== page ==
dir Mike Figgis • scr Helen Cooper
Class struggle. The aristocratic Julie and the servant Jean (Burrows and Mullan) play a game of social and sexual politics...
with Saffron Burrows, Peter Mullan, Maria Doyle Kennedy,
Tam Dean Burn, Heathcote Williams, Eileen Walsh, Sue Maund,
Joanna Page, Andrea Ollson, Sara Li Gustafsson, Bill Ellis
Review by Rich Cline
Figgis continues his experimental approach to cinema with Miss Julie, a faithful adaptation of the Strindberg play that takes place entirely in the kitchen of a huge manor house ... and features only three characters. It's a dark, edgy, disturbing examination of male-female interaction, extremely well-played and inventively filmed by Figgis who, as usual, composed the gorgeous score as well.
Miss Julie (Burrows) is the daughter of the count, a young woman rebelling against her standing in 1880s society. And as the midsummer's night party roars around her mansion, she heads for the kitchen, where she encounters her father's footman Jean (Mullan) and his fiancee Christine (Kennedy). But there's a spark of interest between Julie and Jean, and once Christine falls asleep, they begin a chess match of sexual and class politics that will obliterate all barriers between them ... and create new ones.
It's absolutely fascinating to watch the interplay between these two people, as each gains the upper hand, lashes out, struggles with their self-image and their place in society. And all three actors bring startling truth to their performances. Figgis, meanwhile, makes terrific use of the limited setting with very clever camera work, editing and action that moves from tender to terrifying and back again. Even so, the film's arty construction removes you one step from the situation, making it more observational and less emotionally resonant than it could have been. But it's still powerfully moving. And great to see a filmmaker succeed at something this difficult and original.
[adult themes and situations, language] 2.Jun.00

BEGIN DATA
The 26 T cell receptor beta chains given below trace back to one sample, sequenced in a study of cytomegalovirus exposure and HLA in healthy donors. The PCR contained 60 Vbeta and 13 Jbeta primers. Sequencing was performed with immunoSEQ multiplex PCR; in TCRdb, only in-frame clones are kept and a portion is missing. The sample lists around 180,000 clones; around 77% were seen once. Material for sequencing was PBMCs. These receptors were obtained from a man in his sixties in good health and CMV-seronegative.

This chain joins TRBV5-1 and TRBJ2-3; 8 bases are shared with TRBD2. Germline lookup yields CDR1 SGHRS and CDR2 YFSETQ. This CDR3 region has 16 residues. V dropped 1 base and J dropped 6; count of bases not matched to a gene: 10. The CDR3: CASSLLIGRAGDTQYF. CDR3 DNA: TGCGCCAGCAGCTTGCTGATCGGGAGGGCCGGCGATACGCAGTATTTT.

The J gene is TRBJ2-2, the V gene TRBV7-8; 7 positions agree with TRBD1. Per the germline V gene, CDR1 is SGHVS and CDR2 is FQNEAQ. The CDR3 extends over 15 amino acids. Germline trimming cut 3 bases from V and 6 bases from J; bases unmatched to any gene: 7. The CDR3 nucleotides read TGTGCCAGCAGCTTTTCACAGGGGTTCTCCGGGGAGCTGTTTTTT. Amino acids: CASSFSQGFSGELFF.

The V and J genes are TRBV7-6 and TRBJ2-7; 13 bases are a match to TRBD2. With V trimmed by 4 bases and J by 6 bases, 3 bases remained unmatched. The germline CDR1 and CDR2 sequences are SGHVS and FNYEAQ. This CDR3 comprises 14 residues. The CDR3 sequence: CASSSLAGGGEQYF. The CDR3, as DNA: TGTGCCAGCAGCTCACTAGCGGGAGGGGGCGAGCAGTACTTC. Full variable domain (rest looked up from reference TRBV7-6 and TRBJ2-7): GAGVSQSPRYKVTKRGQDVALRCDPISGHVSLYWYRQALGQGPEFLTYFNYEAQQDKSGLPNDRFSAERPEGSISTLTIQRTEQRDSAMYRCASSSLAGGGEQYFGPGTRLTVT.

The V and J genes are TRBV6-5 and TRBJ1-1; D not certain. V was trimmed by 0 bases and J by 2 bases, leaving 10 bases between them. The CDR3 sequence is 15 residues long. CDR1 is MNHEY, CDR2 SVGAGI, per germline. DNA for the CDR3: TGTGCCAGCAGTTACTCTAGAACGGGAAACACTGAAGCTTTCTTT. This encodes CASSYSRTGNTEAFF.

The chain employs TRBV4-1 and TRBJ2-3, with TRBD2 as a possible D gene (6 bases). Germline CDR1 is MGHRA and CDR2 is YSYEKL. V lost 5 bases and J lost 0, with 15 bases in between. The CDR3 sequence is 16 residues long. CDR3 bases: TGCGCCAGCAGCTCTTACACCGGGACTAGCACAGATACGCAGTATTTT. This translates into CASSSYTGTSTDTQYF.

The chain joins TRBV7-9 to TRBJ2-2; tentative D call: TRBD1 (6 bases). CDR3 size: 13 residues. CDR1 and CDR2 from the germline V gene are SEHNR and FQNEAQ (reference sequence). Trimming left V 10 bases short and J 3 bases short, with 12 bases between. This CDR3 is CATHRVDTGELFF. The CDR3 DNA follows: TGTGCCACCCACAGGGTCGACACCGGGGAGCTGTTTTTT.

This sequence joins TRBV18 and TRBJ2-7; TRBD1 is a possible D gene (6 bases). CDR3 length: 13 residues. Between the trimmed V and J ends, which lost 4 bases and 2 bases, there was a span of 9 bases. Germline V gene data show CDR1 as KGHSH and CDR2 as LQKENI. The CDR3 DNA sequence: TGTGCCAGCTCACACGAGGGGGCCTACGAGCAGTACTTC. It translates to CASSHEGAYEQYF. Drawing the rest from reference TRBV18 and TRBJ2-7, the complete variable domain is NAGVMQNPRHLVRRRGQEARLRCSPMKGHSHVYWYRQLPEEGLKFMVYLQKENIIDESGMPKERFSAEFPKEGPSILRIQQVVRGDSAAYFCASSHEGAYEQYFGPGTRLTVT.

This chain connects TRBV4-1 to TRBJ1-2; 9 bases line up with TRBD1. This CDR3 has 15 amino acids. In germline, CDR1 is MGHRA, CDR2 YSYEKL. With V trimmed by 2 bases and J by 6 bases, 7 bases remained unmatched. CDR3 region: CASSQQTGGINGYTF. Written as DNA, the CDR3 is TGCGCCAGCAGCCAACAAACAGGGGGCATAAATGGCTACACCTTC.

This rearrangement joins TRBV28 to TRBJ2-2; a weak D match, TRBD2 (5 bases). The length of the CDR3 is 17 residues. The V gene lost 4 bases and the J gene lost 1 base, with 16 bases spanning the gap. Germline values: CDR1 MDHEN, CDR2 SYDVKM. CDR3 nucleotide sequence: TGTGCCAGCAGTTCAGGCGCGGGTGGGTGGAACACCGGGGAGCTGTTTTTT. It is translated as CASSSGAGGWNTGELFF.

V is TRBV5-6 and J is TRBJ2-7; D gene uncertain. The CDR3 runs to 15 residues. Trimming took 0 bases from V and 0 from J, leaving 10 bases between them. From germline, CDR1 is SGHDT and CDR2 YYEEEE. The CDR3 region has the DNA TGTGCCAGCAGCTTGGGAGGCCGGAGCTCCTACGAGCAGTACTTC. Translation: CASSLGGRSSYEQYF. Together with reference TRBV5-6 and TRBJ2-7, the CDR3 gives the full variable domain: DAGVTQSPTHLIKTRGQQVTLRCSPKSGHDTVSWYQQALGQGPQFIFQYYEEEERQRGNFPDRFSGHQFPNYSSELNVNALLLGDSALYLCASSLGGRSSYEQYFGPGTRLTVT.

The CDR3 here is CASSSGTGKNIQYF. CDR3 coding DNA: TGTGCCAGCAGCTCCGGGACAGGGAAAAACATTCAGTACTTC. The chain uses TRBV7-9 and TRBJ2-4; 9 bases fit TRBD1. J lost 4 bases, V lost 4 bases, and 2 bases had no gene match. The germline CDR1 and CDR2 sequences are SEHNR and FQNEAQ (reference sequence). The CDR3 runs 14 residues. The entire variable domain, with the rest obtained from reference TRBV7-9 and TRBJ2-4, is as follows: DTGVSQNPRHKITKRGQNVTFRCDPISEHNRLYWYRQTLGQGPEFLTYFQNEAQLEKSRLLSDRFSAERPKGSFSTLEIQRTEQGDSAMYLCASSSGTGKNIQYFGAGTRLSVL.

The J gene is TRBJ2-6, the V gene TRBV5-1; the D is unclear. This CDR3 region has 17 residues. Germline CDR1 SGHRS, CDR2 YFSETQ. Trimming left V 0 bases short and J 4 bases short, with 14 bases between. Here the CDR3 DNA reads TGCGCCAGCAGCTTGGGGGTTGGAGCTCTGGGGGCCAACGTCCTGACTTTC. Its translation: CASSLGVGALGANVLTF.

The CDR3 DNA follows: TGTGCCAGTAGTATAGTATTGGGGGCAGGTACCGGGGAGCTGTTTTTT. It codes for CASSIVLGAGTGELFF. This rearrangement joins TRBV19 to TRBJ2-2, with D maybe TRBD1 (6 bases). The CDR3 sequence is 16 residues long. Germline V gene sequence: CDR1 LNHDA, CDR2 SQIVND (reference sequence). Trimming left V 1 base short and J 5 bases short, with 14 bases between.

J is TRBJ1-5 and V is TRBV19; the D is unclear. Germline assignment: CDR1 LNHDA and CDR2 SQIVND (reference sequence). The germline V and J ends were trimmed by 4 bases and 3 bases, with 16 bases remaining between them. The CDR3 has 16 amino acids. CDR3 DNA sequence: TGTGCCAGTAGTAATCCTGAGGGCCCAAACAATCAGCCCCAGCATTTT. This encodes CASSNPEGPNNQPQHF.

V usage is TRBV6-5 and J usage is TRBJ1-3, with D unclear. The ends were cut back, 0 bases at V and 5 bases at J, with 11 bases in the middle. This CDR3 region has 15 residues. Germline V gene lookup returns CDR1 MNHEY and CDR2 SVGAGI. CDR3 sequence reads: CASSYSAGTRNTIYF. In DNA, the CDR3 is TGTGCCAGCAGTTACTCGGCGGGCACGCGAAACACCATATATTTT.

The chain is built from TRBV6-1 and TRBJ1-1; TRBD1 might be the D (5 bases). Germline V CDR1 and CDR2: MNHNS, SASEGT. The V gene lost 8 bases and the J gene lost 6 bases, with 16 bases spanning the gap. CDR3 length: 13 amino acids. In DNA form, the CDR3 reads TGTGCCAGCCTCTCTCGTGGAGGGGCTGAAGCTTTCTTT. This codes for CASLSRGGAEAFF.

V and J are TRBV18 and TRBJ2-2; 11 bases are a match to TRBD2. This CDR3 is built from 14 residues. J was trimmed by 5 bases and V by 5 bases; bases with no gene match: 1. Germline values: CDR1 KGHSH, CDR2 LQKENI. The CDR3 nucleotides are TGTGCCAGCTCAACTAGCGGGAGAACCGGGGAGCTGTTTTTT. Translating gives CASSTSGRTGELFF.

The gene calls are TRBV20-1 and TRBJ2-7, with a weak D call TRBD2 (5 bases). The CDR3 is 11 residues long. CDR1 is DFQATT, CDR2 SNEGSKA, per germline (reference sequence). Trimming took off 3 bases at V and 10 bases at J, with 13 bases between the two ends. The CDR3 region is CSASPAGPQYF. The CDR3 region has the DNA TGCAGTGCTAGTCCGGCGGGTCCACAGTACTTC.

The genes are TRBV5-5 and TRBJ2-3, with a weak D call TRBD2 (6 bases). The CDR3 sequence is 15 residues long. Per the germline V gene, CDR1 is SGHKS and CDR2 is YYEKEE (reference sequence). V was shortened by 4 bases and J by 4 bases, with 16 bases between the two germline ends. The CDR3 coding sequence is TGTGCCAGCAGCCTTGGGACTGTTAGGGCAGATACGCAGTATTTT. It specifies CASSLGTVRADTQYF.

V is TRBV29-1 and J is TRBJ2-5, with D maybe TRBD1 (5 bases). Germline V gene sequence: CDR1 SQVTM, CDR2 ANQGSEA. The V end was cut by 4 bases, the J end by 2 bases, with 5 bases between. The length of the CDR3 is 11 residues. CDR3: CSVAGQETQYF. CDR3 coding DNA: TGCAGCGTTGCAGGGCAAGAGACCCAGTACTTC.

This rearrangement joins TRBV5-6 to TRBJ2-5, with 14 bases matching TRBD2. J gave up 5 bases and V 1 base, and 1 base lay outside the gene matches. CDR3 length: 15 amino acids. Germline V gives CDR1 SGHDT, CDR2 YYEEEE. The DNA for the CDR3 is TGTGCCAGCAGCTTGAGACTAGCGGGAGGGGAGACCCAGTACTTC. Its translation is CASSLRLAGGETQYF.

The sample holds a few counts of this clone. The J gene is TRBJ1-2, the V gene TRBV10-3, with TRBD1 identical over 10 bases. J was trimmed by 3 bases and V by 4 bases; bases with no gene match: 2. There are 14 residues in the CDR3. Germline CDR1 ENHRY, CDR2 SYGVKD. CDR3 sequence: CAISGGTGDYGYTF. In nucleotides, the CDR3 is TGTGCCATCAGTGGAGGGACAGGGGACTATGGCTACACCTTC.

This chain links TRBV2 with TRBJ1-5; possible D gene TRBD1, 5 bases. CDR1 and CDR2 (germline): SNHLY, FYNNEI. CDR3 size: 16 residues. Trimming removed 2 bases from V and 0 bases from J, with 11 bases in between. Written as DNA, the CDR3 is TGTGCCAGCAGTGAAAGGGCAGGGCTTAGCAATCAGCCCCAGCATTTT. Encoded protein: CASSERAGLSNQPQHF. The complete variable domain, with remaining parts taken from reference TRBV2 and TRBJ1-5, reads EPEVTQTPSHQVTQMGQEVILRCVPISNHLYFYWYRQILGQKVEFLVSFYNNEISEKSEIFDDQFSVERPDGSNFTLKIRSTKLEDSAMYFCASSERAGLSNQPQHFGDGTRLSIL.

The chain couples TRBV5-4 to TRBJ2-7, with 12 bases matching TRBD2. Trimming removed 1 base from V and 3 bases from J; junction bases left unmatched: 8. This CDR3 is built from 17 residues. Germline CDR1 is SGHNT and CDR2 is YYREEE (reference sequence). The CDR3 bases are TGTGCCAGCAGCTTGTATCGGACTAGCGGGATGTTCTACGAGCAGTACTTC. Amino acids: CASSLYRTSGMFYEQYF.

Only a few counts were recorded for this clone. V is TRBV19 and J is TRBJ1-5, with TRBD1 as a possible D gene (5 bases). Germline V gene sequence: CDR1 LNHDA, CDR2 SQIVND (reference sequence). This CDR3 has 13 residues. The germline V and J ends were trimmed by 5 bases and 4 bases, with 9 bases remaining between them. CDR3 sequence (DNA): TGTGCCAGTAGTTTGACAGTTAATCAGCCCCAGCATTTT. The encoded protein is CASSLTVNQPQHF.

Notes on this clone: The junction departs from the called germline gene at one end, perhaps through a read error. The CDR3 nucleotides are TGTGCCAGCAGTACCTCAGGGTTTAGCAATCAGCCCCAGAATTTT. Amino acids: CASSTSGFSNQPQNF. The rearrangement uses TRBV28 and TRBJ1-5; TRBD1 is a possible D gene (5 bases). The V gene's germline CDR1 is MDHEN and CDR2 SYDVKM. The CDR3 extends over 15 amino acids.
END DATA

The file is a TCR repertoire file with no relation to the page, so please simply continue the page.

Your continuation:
US release 10.Dec.99; UK release 1.Sep.00
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"Mike Figgis has never really gotten the credit he deserves as a true independent. Granted, his American films have always had a Jekyll and Hyde-ish quality (following up the moody fatalism of Leaving Las Vegas with the awkward One Night Stand) but even his failures are admirable and stubbornly ... well, Figgis-esque. His latest film, an adaptation of August Strindberg's costume play, may seem an odd choice at first, but Strindberg is not Jane Austen and his polemic mix of social and sexual politics are right up Figgis' alley. Burrows and Mullan star as the fragile aristocrat and her conniving, desperate footman who flirt, fight and eventually destroy each other in a couple hours time. Miss Julie's theatrical roots are obliterated by the immediacy of Figgis' direction (handheld camera, split screen, obviously phony sets) and the flawlessly intimate acting by the two leads. Meanwhile the terse dialogue (compliments of Strindberg I assume), as good as it is, can't hold a candle to the groundswell of emotion that arises as a single, silent tear runs down Burrows' perfect face, proving perhaps (as claimed Chabrol), that a close-up of a woman's face is the most interesting thing in the world. **** (out of five)" --Ryan M, Missouri.
© 2000 by Rich Cline, Shadows
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